Volunteers provide companionship to people living with a serious illness and help their family caregivers in a variety of ways. Hospice relies on volunteers to help with office work, fundraising and community outreach.
We Need Your Help
Volunteers receive training to ensure they feel comfortable with their tasks. Training programs generally cover the following areas:
- Philosophy of hospice care
- A comprehensive overview of services offered by hospice
- Physical, emotional, social and spiritual issues that people can encounter at the end-of-life
- Individual needs, including emotional support, emergency procedures, universal precautions and procedures to follow after the hospice patient dies
- An overview of chronic and life-limiting illnesses
- Effective communication skills for speaking with the patient and family members
- Information about interpersonal family issues and relationships
- Boundaries for the volunteer, patient and family
- Basic information about grief and loss
Hospice Volunteers Serve in Many Ways
As a volunteer you will be given options regarding how much time you can commit and what types of things you want to do.
You may choose to work in the patient’s home or in the hospice house. Examples of typical volunteer duties include:
- Support for patients. This can be visiting, reading, taking walks, writing letters, bringing in music, listening to a patient’s concerns and even sitting quietly with a patient.
- Respite and support for family members. Volunteers can assist with shopping or housekeeping activities, or allow family caregivers the opportunity to take care of necessary errands or simply have some time away. Family members also appreciate a visit from someone who cares about what they are going through.
As a volunteer, you may choose to give your time working in the hospice office. Examples of these duties include:
- Helping in the office. You may help with simple administrative duties such as answering the phone, greeting visitors, taking care of the mail and making copies.
- Fundraising. These responsibilities can range from organizing or assisting with fundraising events to contacting potential donors about contributing funds to GHS Hospice of the Foothills.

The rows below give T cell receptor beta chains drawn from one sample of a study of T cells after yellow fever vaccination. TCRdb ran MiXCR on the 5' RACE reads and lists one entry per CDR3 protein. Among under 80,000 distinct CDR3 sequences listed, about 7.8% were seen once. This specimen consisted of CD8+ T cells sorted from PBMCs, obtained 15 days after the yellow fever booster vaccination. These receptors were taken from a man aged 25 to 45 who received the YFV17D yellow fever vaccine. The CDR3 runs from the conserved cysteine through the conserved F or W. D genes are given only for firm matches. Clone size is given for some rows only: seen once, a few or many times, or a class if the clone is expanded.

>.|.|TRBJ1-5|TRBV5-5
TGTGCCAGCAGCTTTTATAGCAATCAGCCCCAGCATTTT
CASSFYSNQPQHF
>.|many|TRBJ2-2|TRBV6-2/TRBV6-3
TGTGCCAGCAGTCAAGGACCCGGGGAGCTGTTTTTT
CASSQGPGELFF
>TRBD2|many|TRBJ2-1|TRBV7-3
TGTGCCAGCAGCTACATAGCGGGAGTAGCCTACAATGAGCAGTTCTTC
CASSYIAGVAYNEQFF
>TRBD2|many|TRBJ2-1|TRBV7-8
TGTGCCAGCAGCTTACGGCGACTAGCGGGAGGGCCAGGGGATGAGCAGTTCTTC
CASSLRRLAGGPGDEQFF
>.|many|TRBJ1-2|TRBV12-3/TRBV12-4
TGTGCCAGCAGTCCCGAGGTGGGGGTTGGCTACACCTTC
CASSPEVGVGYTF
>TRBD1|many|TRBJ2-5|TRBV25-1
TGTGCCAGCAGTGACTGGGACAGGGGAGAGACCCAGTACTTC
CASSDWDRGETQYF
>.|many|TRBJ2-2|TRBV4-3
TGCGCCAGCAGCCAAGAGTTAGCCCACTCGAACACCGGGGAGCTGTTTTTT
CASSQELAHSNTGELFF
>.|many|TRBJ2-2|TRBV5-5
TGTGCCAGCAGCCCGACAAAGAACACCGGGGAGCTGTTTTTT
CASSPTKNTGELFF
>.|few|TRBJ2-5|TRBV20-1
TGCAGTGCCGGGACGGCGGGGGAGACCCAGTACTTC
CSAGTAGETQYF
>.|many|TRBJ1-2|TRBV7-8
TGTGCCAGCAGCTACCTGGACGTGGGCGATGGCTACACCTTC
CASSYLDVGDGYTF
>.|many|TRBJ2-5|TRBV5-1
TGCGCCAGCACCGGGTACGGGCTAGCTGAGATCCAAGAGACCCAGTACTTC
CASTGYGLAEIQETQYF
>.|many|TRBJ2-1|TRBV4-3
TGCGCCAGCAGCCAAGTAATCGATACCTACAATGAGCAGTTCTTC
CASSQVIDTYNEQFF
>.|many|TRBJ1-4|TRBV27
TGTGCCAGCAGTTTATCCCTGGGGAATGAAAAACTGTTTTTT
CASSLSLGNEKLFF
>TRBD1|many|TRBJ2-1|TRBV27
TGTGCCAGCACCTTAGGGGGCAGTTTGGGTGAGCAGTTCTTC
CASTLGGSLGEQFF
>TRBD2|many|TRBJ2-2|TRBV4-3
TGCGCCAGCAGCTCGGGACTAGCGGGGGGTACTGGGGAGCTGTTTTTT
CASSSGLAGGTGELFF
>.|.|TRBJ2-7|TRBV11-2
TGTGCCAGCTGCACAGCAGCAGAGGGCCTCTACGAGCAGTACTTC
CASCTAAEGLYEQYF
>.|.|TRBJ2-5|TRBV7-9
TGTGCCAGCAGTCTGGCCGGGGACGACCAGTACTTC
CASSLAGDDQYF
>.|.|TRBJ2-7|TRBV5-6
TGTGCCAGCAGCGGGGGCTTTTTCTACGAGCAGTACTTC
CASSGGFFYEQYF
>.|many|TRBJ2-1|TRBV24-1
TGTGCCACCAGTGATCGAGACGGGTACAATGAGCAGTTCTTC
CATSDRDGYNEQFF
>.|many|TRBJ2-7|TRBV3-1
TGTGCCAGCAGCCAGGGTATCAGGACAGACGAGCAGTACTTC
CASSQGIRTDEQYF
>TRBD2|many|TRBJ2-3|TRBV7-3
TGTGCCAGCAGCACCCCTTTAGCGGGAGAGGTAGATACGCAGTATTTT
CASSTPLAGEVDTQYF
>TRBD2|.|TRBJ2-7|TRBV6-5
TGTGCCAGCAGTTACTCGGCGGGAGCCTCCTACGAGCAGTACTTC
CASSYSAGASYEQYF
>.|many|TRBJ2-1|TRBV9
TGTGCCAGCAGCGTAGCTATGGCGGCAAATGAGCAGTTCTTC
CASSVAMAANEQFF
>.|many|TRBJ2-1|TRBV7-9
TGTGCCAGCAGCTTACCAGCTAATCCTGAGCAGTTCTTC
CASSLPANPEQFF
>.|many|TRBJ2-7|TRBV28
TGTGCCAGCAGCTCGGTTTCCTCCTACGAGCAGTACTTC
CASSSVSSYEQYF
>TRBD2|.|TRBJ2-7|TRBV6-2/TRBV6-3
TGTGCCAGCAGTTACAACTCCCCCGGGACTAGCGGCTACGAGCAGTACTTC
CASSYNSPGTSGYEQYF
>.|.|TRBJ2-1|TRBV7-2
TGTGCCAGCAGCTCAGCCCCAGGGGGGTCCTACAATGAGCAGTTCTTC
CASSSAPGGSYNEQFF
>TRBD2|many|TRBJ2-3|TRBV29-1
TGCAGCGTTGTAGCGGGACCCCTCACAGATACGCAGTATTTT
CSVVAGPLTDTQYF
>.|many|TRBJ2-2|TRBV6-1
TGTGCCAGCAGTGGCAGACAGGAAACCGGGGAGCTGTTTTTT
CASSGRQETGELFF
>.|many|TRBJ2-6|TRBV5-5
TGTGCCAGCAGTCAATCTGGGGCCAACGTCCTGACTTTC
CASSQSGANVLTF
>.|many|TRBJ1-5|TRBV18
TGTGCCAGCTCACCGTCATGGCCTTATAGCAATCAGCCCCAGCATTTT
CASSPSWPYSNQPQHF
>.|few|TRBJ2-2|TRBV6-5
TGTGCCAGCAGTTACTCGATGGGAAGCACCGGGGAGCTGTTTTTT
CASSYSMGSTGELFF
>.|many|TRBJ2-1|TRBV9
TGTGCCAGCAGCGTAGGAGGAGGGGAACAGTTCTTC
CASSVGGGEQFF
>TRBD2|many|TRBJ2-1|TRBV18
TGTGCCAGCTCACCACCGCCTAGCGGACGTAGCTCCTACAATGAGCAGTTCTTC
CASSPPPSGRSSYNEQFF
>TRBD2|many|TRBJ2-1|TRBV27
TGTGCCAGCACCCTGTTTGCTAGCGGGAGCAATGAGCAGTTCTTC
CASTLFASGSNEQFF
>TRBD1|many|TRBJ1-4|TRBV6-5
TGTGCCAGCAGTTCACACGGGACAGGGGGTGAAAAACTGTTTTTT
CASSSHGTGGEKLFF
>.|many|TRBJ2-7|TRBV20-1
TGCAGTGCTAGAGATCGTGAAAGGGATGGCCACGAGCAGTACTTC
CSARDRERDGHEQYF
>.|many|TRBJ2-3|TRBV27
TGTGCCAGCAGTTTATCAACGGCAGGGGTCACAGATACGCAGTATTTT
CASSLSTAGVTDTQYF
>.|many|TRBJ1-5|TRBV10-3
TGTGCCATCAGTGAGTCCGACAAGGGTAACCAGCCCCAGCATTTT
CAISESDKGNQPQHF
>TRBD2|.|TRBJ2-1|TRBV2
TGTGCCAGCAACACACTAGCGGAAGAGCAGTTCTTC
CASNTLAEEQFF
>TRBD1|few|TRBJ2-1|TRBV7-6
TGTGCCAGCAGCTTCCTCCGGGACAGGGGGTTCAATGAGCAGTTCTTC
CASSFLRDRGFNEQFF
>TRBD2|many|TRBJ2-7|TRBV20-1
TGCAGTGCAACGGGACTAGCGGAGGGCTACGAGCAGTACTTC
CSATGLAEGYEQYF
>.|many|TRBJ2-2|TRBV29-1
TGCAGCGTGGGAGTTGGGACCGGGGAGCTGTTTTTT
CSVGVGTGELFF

Who Can Volunteer?
Each hospice program has its own policy regarding volunteer eligibility. Emotional maturity plays an important role in determining whether or not a person is ready to be placed in an environment that can be tense and emotional. A volunteer should be comfortable talking about death and dying and be able to approach these conversations in an open, direct and practical way. Most importantly, a volunteer must be committed and dedicated to their work with hospice.
How Do I Become a Volunteer?
An interview is the first step. You will meet with the volunteer coordinator. He or she will want to know the following:
- Why you want to be a volunteer.
- Your interests. Finding a good match between volunteers and patients is important.
- What times you are available.
- Your experience with end-of-life. If you’ve recently lost a loved one, you may be asked to wait a while before volunteering.
The volunteer coordinator will ask you to complete an application form and may also request you provide a current resume and references. You will also be asked to undergo a background check. To ensure volunteers are equipped for the challenge of working with those at the end-of-life, hospice requires extensive orientation and training sessions. It’s important that volunteers understand the history of hospice and are aware of the specific ways hospice works to serve the community. After you complete the training required by the hospice program, you will be ready for your volunteer work to begin.
To learn more about hospice and how to become a volunteer, please contact Connie McCann at (864) 882-8940 or by email at CMcCann2@ghs.org.